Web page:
Health and Safety arrangements were found to be Outstanding. Medical and counselling staff provide high quality care and support for students. Students show considerable loyalty and affection for their school. They feel safe and well cared for. Students of determination are identified promptly and receive a wide range of very effective support.
Students with additional learning needs are supported by the committed inclusion team, together with the inclusion governor, who assign a high priority to inclusion. Well-qualified inclusion support staff are deployed flexibly across all phases to provide effective support for students with a wide range of learning needs. Students’ needs are identified accurately and quickly. However, support by class teachers, although mostly good, is more variable,especially in Islamic education and Arabic and in some primary classes. The provision of consistent challenge for students with gifts and talents was found by inspectors to be a rapidly developing focus in the school.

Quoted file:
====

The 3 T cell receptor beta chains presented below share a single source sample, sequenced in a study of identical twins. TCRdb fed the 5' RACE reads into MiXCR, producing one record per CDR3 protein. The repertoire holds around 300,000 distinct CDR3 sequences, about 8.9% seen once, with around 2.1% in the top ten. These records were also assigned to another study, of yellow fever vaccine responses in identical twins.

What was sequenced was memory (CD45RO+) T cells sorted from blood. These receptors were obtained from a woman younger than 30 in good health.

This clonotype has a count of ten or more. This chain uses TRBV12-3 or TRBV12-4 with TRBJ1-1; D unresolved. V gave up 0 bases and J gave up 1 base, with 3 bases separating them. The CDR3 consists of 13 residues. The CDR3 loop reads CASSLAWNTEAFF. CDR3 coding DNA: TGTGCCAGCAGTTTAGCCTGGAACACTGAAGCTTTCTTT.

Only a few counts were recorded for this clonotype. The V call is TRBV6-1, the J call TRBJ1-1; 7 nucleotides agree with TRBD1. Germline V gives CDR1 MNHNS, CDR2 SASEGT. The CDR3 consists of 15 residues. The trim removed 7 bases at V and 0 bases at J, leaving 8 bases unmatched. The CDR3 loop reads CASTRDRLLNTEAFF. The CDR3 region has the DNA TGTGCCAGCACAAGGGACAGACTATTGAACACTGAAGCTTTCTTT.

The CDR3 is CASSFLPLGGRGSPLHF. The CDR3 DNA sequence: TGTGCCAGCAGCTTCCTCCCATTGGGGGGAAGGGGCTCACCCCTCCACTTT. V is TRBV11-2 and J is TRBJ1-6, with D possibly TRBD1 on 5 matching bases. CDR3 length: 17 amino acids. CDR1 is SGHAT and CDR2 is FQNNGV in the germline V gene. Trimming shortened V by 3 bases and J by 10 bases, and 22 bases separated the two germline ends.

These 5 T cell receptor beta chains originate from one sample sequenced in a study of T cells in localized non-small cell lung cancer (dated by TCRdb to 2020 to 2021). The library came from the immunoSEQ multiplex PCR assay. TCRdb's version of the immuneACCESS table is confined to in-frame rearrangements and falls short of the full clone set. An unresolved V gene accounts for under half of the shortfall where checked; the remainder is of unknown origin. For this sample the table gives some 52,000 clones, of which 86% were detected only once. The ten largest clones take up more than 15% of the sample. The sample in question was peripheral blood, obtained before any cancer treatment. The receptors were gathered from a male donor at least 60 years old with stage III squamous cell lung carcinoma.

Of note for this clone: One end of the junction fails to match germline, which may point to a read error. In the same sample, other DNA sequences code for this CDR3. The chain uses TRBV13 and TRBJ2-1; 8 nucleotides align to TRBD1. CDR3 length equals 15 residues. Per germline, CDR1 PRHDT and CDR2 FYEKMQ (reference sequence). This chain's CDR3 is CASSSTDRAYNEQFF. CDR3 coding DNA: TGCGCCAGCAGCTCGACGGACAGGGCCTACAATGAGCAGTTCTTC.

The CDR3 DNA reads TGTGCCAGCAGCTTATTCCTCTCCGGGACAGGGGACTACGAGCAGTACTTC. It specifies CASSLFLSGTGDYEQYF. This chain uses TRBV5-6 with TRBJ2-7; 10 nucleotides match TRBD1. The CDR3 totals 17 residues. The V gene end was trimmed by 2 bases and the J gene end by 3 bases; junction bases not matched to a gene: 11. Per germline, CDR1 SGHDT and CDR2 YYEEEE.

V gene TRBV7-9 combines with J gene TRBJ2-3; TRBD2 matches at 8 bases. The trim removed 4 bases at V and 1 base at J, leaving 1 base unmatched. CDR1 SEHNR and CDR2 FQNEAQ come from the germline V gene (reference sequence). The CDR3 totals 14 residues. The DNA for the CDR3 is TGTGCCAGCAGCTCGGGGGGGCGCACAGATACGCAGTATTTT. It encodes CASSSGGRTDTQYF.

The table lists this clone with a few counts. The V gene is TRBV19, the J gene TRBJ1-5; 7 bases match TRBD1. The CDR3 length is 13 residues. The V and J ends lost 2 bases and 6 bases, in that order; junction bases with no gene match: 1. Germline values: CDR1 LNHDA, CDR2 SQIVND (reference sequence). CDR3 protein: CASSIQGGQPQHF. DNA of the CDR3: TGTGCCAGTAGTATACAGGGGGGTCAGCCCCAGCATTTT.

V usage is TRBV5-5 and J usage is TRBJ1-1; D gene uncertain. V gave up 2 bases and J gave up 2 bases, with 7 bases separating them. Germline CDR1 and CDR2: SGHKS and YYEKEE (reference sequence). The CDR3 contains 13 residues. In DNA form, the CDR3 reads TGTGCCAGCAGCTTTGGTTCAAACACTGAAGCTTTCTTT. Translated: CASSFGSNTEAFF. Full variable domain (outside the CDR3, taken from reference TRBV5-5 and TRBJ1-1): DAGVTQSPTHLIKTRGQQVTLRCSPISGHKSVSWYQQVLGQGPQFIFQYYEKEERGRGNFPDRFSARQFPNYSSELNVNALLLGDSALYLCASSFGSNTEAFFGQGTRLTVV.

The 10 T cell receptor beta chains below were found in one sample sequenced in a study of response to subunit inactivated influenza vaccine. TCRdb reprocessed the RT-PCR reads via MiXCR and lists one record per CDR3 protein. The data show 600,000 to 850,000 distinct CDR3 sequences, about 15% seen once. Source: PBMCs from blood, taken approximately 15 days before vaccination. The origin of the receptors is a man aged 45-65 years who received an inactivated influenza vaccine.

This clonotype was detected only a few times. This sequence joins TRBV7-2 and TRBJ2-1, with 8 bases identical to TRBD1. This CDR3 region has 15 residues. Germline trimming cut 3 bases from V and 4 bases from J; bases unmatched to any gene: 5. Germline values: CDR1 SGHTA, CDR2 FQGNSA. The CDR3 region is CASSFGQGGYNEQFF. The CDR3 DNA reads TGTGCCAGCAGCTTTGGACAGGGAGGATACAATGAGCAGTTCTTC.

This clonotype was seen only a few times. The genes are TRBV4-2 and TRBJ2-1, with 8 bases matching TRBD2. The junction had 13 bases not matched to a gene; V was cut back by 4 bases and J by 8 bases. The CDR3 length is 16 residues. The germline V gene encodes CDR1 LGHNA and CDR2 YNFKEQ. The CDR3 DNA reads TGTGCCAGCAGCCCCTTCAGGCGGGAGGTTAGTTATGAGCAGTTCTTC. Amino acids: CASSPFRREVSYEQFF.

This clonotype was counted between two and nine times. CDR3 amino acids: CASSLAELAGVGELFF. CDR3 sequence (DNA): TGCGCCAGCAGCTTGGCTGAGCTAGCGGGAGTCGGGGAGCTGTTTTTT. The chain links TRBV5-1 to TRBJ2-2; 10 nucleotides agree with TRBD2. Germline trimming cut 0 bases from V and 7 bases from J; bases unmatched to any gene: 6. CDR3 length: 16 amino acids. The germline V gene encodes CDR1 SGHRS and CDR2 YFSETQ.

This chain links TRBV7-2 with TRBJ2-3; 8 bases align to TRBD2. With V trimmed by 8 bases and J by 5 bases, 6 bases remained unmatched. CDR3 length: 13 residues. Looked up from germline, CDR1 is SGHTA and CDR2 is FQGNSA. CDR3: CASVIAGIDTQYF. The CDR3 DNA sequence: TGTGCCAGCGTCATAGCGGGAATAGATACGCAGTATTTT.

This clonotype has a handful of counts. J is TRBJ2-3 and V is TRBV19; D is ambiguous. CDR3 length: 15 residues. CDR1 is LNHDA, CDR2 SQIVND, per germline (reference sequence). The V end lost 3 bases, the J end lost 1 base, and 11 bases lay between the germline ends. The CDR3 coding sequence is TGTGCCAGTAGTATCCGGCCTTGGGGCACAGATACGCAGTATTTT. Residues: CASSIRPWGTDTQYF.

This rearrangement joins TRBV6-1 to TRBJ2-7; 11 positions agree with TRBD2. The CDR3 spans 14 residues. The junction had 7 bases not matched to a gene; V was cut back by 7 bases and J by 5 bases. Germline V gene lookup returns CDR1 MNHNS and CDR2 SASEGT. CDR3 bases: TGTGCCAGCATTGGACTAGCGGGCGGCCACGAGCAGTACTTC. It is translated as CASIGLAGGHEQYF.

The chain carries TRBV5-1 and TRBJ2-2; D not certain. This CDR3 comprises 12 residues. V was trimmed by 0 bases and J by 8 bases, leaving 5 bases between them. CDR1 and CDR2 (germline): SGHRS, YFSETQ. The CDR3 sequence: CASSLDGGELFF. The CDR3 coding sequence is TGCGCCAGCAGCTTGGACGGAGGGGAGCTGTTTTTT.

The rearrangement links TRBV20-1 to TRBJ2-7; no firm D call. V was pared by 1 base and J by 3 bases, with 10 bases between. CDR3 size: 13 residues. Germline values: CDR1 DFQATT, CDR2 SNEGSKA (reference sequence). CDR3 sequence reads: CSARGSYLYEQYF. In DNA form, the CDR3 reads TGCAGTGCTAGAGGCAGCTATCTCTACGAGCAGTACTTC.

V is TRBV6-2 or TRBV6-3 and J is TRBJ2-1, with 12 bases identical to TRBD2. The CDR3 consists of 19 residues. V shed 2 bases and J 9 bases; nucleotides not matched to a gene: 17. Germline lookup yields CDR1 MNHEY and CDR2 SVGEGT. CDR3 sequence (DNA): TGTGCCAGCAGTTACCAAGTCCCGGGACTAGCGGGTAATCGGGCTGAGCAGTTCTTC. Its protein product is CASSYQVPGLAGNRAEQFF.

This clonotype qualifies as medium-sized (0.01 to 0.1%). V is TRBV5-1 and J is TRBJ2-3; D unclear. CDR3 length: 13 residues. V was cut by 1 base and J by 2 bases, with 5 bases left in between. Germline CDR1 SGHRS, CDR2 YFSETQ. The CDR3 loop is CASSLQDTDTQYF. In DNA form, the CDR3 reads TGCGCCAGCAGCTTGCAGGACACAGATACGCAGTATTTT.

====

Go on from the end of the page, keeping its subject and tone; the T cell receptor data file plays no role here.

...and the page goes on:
Hartland's senior team clearly continued to impress the inspectors. They noted that the school "is led very well by the principal and an exceptionally strong team of senior and middle leaders. They communicate very well the vision of providing a high-quality, inclusive education which embraces the UAE’s national priorities. They have a very good knowledge of best educational practices and promote innovation well."
Governors were found to support the school well. Membership of the board includes representatives of the school’s owners, staff and parents. The Management, Staffing, Facilities and Resources were rated Very Good. Teachers are provided with good quality professional development experiences. The premises and facilities support social and sport activities very well. The resources available for teaching and learning are of a high quality and are well-matched to the curriculum requirements.